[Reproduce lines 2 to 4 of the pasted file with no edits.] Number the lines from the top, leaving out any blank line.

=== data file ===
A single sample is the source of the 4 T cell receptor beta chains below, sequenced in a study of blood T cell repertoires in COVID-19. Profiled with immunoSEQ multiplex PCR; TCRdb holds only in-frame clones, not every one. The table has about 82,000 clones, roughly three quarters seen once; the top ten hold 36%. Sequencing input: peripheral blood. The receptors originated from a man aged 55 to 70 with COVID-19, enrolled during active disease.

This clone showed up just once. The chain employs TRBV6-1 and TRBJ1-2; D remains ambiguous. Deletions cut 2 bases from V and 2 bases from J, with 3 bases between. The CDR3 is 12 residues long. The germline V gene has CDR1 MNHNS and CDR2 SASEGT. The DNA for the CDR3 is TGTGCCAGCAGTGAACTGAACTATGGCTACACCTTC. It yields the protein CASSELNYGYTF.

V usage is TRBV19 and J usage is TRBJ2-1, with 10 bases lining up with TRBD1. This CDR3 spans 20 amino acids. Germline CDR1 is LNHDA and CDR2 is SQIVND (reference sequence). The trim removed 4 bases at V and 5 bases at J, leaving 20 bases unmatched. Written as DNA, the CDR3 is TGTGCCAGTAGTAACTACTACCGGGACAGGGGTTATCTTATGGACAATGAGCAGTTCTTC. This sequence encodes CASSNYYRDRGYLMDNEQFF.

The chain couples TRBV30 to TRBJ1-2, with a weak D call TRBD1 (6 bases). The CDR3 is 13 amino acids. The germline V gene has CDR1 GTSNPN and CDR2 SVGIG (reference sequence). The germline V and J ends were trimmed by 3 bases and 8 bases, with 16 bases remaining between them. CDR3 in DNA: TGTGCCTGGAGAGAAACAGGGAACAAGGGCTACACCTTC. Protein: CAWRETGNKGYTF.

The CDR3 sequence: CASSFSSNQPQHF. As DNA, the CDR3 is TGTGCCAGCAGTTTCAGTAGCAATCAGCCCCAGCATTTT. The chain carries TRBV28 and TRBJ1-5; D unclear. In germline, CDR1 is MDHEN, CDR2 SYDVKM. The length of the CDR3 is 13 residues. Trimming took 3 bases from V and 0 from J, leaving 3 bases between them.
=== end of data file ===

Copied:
This clone showed up just once. The chain employs TRBV6-1 and TRBJ1-2; D remains ambiguous. Deletions cut 2 bases from V and 2 bases from J, with 3 bases between. The CDR3 is 12 residues long. The germline V gene has CDR1 MNHNS and CDR2 SASEGT. The DNA for the CDR3 is TGTGCCAGCAGTGAACTGAACTATGGCTACACCTTC. It yields the protein CASSELNYGYTF.

V usage is TRBV19 and J usage is TRBJ2-1, with 10 bases lining up with TRBD1. This CDR3 spans 20 amino acids. Germline CDR1 is LNHDA and CDR2 is SQIVND (reference sequence). The trim removed 4 bases at V and 5 bases at J, leaving 20 bases unmatched. Written as DNA, the CDR3 is TGTGCCAGTAGTAACTACTACCGGGACAGGGGTTATCTTATGGACAATGAGCAGTTCTTC. This sequence encodes CASSNYYRDRGYLMDNEQFF.

The chain couples TRBV30 to TRBJ1-2, with a weak D call TRBD1 (6 bases). The CDR3 is 13 amino acids. The germline V gene has CDR1 GTSNPN and CDR2 SVGIG (reference sequence). The germline V and J ends were trimmed by 3 bases and 8 bases, with 16 bases remaining between them. CDR3 in DNA: TGTGCCTGGAGAGAAACAGGGAACAAGGGCTACACCTTC. Protein: CAWRETGNKGYTF.